Gathering together the best shooters is no easy task, but if you’re looking for a new PC FPS to play, look no further.
Your favourite game is at number 51.
By Marsh Davies on November 20th, 2014.
You shouldn’t always give people what they want. This is focus testing’s fatal flaw. It’s also the reason that Far Cry 2 – a game which doesn’t give you what you want and slaps you for asking – is the best game in the series by far.
By Nathan Grayson on July 1st, 2014.
Far Cry 3 was a lot of things, but a narrative tour de force wasn’t exactly one of them. To hear Far Cry 3 writer Jeffrey Yohalem tell it, there were good intentions putting the wind beneath its hang gliders, the komodo (and/or blood) in its dragons, but the end result was rather… misguided. When Far Cry 4 was first announced, it seemed like it might be off to a similarly shaky start with box art that left some feeling uncomfortable, but the E3 game demo ended up telling a different tale.
That said, we still don’t know much about this one is about, so I sat down with Far Cry 4 narrative director Mark Thompson to talk premise, plot, controversy, the inherent problems of videogame info hype cycles, and heaps more. Machete your way past the break for the full thing.
By Nathan Grayson on June 17th, 2014.
So Far Cry 4 is a thing. It was pretty inevitable, given that Far Cry 3 sold like hotcakes stuffed with pornography. The next question, then, is obvious: will there be another Far Cry: Blood Dragon? Nothing’s set in stone yet, but it sounds quite likely that Far Cry will take another turn for the weird. Just maybe don’t expect another ’80s spoof this time.
By Alec Meer on May 15th, 2014.
I can no longer separate actual announcements from speculation, gossip and fever dreams, so while I *think* we’ve already heard a bunch of stuff about Far Cry 4 and how it’ll have a snow-bound setting, for the sake of ease I’m going to pretend this is the first thing we’ve ever written about it.
Far Cry 4 is out this Winter, it is indeed set in the Himalayas and it’s got a harpoon gun in it.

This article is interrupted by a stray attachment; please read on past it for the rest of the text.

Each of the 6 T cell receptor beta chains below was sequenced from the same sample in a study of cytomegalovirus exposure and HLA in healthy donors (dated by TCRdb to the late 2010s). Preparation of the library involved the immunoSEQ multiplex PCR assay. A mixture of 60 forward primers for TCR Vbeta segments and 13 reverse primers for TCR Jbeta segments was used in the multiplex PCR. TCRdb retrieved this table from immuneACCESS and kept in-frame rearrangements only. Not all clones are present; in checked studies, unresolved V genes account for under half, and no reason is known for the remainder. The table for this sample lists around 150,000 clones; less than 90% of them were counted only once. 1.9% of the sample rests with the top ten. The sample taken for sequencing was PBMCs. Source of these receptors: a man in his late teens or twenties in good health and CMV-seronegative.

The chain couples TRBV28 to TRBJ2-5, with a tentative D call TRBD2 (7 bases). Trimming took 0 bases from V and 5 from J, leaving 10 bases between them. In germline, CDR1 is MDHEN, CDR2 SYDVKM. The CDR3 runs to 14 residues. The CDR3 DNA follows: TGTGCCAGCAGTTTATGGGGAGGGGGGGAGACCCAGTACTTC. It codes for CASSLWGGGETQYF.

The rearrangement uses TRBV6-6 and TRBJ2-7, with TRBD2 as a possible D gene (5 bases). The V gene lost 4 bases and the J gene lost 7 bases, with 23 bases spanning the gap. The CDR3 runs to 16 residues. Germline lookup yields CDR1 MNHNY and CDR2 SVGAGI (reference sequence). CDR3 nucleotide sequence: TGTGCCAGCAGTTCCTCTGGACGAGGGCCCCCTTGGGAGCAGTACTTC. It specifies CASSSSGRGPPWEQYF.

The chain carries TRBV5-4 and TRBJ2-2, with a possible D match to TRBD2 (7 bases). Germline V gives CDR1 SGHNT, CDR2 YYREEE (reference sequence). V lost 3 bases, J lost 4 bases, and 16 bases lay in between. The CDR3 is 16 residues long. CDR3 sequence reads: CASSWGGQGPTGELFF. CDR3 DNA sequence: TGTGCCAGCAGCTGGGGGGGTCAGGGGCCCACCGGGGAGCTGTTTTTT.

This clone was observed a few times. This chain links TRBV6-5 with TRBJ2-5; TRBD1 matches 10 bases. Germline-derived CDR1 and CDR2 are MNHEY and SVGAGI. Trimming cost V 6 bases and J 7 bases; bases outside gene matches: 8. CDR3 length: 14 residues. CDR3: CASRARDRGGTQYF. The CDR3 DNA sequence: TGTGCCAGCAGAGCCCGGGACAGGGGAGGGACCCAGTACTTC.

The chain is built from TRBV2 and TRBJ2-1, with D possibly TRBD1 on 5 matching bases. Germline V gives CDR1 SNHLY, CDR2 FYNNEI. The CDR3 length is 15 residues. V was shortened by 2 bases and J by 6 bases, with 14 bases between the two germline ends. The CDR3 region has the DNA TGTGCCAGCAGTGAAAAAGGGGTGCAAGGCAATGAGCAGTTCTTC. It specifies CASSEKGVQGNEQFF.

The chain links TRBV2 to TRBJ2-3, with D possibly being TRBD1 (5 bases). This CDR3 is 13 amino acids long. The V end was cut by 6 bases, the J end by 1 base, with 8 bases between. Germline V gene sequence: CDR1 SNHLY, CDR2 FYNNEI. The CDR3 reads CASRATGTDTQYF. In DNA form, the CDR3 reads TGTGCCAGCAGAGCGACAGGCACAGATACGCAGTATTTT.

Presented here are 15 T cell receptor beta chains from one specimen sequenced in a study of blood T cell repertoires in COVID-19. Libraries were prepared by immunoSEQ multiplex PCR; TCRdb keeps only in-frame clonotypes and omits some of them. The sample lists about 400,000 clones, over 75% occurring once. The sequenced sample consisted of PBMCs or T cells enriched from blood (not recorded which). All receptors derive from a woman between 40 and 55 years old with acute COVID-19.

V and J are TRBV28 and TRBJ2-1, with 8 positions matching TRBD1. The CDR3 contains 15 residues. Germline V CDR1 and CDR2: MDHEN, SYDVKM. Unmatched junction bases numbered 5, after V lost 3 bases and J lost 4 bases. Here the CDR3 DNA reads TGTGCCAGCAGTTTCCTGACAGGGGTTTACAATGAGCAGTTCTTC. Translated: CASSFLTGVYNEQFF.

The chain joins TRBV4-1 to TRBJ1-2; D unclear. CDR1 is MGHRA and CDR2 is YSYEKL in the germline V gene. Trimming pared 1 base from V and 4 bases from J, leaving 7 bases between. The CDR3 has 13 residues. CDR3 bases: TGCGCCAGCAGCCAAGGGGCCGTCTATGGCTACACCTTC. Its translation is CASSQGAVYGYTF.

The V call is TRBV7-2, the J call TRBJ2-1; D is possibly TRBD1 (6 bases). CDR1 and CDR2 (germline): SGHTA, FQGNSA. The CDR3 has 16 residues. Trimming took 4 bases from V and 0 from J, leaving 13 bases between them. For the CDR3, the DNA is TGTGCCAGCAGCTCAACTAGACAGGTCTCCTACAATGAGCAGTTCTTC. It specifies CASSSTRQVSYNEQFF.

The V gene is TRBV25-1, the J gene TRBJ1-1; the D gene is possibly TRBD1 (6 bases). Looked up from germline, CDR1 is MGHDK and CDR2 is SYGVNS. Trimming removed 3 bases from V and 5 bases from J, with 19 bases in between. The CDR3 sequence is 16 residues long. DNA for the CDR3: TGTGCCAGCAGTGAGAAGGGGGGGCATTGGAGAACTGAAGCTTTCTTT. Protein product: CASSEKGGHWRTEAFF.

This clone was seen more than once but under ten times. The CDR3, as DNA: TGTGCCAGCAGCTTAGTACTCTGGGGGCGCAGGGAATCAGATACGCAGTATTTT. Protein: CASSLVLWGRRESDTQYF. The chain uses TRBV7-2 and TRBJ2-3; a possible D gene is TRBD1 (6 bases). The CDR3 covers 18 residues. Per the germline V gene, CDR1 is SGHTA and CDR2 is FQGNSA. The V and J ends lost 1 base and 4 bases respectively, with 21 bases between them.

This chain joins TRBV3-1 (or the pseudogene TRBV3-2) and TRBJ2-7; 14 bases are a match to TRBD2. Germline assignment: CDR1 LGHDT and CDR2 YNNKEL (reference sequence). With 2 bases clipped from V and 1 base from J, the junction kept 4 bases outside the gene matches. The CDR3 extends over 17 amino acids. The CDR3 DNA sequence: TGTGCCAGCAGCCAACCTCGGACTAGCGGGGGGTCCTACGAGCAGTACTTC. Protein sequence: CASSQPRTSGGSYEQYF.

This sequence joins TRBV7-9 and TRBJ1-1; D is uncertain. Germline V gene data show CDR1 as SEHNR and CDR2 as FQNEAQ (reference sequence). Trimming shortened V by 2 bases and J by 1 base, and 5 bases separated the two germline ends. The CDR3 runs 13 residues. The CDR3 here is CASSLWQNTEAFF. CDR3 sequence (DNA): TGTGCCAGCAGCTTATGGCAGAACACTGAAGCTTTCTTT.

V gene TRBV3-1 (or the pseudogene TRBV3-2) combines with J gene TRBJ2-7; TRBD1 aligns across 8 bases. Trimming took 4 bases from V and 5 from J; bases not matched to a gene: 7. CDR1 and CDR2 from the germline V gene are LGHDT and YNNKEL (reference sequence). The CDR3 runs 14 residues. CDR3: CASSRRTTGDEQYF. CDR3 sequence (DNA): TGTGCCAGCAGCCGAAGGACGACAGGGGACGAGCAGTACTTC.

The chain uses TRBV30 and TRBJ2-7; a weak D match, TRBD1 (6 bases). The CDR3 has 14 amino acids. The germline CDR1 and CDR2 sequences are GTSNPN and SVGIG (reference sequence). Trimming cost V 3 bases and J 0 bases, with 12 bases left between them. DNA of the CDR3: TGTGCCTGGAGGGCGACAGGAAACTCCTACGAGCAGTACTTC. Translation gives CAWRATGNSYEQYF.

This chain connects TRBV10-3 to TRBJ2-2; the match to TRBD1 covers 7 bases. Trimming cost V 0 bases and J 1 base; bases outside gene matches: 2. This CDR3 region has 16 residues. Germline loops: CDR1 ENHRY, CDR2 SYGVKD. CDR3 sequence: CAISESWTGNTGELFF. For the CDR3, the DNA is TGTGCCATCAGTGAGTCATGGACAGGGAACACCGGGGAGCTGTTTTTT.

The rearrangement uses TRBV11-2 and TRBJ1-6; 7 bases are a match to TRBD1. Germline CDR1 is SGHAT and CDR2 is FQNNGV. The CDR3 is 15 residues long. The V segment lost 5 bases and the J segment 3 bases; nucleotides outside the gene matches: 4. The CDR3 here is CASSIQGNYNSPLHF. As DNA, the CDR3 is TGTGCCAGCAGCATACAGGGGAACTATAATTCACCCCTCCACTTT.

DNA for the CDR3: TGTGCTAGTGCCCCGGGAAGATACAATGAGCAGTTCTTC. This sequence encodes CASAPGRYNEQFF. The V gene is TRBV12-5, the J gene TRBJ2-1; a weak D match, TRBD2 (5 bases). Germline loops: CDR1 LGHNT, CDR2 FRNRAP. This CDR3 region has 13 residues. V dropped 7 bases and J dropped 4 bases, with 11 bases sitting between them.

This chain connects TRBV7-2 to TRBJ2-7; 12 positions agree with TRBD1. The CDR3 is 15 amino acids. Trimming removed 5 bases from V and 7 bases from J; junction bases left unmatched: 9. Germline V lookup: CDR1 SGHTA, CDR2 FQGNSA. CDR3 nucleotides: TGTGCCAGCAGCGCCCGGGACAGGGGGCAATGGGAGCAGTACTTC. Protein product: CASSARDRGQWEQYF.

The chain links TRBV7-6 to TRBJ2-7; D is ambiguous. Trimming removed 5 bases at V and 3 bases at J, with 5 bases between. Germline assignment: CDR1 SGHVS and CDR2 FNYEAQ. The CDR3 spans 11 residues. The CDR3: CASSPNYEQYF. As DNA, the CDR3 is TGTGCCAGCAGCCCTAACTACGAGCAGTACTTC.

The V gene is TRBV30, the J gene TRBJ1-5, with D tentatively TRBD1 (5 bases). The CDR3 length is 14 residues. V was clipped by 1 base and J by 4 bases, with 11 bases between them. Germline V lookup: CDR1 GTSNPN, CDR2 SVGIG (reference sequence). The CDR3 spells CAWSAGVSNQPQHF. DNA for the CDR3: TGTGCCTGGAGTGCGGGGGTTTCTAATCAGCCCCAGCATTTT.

Read the rest of this entry »
By Alec Meer on February 14th, 2014.
From: Alec Meer,
To: Alec Meer,
Hah, I’ve probably pissed you off already, haven’t I? That was easily done back then, as I recall. Yeah, yeah, you’re no kid – right now, every one of your twenty-nine years feels like a scar. It’s been a bad year, even by your standards. You’re burning to up and leave this fusty old town you’ve spent the last eight years in, but you feel so tired, so broken, so bitter. You’re also about to sit down with Far Cry 2, and you’re not going to like it. Everything’s going to change in time, including how you feel about that game.
By John Walker on February 11th, 2014.
As part of my continuing display of ignorance, I hadn’t realised that the upcoming Far Cry The Wild Expedition – a bundle of all the previous Far Cries in one imaginary box – was going to contain something called Far Cry: Classic – a slightly remade version of the original game. Something that’s already available for consoles, apparently, but sigh Ubisoft etc. It seems the PC will only get it on the 21st, as a part of the rest of the pack.
By Nathan Grayson on September 14th, 2013.
I’m quite fascinated by Ubisoft’s epic poem JRPG melting pot of madness Child of Light, and I think you should be too. It’s an entirely bonkers concept, and – good or bad – it at least promises to be a thunderous step off the beaten path for a fee-fi-fo-fummingly gigantic publisher. I recently had the chance to chat with creative director Patrick Plourde and lead writer Jeffrey Yohalem, and you can find the first part of our conversation here. Today we pick up right where we left off: with guns and shootymen. Actually, that’s not where we left off at all, but sometimes natural transitions are hard. So read on to see what Plourde and Yohalem learned from creating Far Cry 3, fielding controversy that arose from it, and now, working within constraints more commonly associated with indie developers.